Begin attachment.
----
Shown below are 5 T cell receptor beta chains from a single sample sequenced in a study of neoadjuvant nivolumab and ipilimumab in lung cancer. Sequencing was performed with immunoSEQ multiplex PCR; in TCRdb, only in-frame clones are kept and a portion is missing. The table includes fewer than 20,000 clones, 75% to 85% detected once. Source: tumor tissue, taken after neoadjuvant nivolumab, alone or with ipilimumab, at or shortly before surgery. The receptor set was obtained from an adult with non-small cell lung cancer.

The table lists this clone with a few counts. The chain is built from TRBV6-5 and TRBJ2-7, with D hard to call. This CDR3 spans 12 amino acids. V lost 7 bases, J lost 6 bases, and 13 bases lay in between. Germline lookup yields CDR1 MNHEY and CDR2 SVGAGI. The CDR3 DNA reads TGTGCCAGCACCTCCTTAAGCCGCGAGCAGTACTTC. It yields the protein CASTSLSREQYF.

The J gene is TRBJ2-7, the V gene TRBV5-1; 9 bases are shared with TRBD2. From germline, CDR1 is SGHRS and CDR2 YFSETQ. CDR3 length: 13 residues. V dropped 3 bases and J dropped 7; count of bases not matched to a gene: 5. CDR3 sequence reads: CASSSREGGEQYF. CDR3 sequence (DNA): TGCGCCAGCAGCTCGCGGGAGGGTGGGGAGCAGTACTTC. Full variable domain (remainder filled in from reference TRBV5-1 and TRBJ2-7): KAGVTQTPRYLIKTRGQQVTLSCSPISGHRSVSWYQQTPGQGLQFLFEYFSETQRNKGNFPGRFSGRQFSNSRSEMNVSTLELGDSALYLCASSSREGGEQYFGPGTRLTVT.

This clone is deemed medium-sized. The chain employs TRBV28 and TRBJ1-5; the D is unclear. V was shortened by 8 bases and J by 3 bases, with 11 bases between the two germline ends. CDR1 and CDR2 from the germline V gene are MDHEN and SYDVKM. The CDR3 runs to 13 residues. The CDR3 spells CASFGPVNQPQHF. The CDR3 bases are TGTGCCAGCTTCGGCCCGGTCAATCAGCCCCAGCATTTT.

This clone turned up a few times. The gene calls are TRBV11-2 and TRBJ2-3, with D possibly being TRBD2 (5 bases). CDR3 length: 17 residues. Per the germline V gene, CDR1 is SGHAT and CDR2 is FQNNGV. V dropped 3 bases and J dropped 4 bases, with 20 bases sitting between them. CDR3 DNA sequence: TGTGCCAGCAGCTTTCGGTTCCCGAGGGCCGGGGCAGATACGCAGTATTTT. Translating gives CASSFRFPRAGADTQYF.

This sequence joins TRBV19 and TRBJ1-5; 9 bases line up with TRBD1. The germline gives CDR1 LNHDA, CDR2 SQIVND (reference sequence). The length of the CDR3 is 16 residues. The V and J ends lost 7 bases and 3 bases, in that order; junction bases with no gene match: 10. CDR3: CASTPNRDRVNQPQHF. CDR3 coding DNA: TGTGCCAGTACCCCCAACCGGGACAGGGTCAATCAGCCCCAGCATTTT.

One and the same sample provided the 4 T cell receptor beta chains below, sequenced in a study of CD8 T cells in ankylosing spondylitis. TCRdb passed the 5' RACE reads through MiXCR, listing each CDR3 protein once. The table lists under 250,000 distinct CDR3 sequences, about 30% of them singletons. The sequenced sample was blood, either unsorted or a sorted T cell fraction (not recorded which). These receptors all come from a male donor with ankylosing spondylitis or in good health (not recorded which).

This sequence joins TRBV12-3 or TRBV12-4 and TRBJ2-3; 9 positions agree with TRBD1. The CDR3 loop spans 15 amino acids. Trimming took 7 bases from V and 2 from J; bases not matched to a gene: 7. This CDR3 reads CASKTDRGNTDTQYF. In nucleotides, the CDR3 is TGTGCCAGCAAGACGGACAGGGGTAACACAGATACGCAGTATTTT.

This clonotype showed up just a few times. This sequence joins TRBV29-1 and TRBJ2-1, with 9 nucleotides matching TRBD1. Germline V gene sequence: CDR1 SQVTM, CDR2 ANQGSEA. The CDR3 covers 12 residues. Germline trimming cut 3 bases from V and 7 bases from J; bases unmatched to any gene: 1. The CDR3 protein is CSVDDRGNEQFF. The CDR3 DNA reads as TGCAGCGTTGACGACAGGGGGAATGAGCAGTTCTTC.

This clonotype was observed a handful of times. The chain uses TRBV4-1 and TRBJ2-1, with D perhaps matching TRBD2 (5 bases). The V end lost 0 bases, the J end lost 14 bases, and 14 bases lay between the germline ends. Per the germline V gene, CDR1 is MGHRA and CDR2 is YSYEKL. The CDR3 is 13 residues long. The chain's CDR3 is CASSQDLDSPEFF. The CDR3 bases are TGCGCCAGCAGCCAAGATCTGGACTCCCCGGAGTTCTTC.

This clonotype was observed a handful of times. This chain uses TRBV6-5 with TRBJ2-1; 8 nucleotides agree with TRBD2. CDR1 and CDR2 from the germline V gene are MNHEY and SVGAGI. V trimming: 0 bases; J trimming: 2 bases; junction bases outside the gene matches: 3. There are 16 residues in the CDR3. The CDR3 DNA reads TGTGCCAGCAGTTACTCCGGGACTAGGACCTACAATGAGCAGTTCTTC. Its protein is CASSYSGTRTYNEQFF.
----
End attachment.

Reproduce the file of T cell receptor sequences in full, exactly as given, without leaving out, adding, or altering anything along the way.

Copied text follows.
Shown below are 5 T cell receptor beta chains from a single sample sequenced in a study of neoadjuvant nivolumab and ipilimumab in lung cancer. Sequencing was performed with immunoSEQ multiplex PCR; in TCRdb, only in-frame clones are kept and a portion is missing. The table includes fewer than 20,000 clones, 75% to 85% detected once. Source: tumor tissue, taken after neoadjuvant nivolumab, alone or with ipilimumab, at or shortly before surgery. The receptor set was obtained from an adult with non-small cell lung cancer.

The table lists this clone with a few counts. The chain is built from TRBV6-5 and TRBJ2-7, with D hard to call. This CDR3 spans 12 amino acids. V lost 7 bases, J lost 6 bases, and 13 bases lay in between. Germline lookup yields CDR1 MNHEY and CDR2 SVGAGI. The CDR3 DNA reads TGTGCCAGCACCTCCTTAAGCCGCGAGCAGTACTTC. It yields the protein CASTSLSREQYF.

The J gene is TRBJ2-7, the V gene TRBV5-1; 9 bases are shared with TRBD2. From germline, CDR1 is SGHRS and CDR2 YFSETQ. CDR3 length: 13 residues. V dropped 3 bases and J dropped 7; count of bases not matched to a gene: 5. CDR3 sequence reads: CASSSREGGEQYF. CDR3 sequence (DNA): TGCGCCAGCAGCTCGCGGGAGGGTGGGGAGCAGTACTTC. Full variable domain (remainder filled in from reference TRBV5-1 and TRBJ2-7): KAGVTQTPRYLIKTRGQQVTLSCSPISGHRSVSWYQQTPGQGLQFLFEYFSETQRNKGNFPGRFSGRQFSNSRSEMNVSTLELGDSALYLCASSSREGGEQYFGPGTRLTVT.

This clone is deemed medium-sized. The chain employs TRBV28 and TRBJ1-5; the D is unclear. V was shortened by 8 bases and J by 3 bases, with 11 bases between the two germline ends. CDR1 and CDR2 from the germline V gene are MDHEN and SYDVKM. The CDR3 runs to 13 residues. The CDR3 spells CASFGPVNQPQHF. The CDR3 bases are TGTGCCAGCTTCGGCCCGGTCAATCAGCCCCAGCATTTT.

This clone turned up a few times. The gene calls are TRBV11-2 and TRBJ2-3, with D possibly being TRBD2 (5 bases). CDR3 length: 17 residues. Per the germline V gene, CDR1 is SGHAT and CDR2 is FQNNGV. V dropped 3 bases and J dropped 4 bases, with 20 bases sitting between them. CDR3 DNA sequence: TGTGCCAGCAGCTTTCGGTTCCCGAGGGCCGGGGCAGATACGCAGTATTTT. Translating gives CASSFRFPRAGADTQYF.

This sequence joins TRBV19 and TRBJ1-5; 9 bases line up with TRBD1. The germline gives CDR1 LNHDA, CDR2 SQIVND (reference sequence). The length of the CDR3 is 16 residues. The V and J ends lost 7 bases and 3 bases, in that order; junction bases with no gene match: 10. CDR3: CASTPNRDRVNQPQHF. CDR3 coding DNA: TGTGCCAGTACCCCCAACCGGGACAGGGTCAATCAGCCCCAGCATTTT.

One and the same sample provided the 4 T cell receptor beta chains below, sequenced in a study of CD8 T cells in ankylosing spondylitis. TCRdb passed the 5' RACE reads through MiXCR, listing each CDR3 protein once. The table lists under 250,000 distinct CDR3 sequences, about 30% of them singletons. The sequenced sample was blood, either unsorted or a sorted T cell fraction (not recorded which). These receptors all come from a male donor with ankylosing spondylitis or in good health (not recorded which).

This sequence joins TRBV12-3 or TRBV12-4 and TRBJ2-3; 9 positions agree with TRBD1. The CDR3 loop spans 15 amino acids. Trimming took 7 bases from V and 2 from J; bases not matched to a gene: 7. This CDR3 reads CASKTDRGNTDTQYF. In nucleotides, the CDR3 is TGTGCCAGCAAGACGGACAGGGGTAACACAGATACGCAGTATTTT.

This clonotype showed up just a few times. This sequence joins TRBV29-1 and TRBJ2-1, with 9 nucleotides matching TRBD1. Germline V gene sequence: CDR1 SQVTM, CDR2 ANQGSEA. The CDR3 covers 12 residues. Germline trimming cut 3 bases from V and 7 bases from J; bases unmatched to any gene: 1. The CDR3 protein is CSVDDRGNEQFF. The CDR3 DNA reads as TGCAGCGTTGACGACAGGGGGAATGAGCAGTTCTTC.

This clonotype was observed a handful of times. The chain uses TRBV4-1 and TRBJ2-1, with D perhaps matching TRBD2 (5 bases). The V end lost 0 bases, the J end lost 14 bases, and 14 bases lay between the germline ends. Per the germline V gene, CDR1 is MGHRA and CDR2 is YSYEKL. The CDR3 is 13 residues long. The chain's CDR3 is CASSQDLDSPEFF. The CDR3 bases are TGCGCCAGCAGCCAAGATCTGGACTCCCCGGAGTTCTTC.

This clonotype was observed a handful of times. This chain uses TRBV6-5 with TRBJ2-1; 8 nucleotides agree with TRBD2. CDR1 and CDR2 from the germline V gene are MNHEY and SVGAGI. V trimming: 0 bases; J trimming: 2 bases; junction bases outside the gene matches: 3. There are 16 residues in the CDR3. The CDR3 DNA reads TGTGCCAGCAGTTACTCCGGGACTAGGACCTACAATGAGCAGTTCTTC. Its protein is CASSYSGTRTYNEQFF.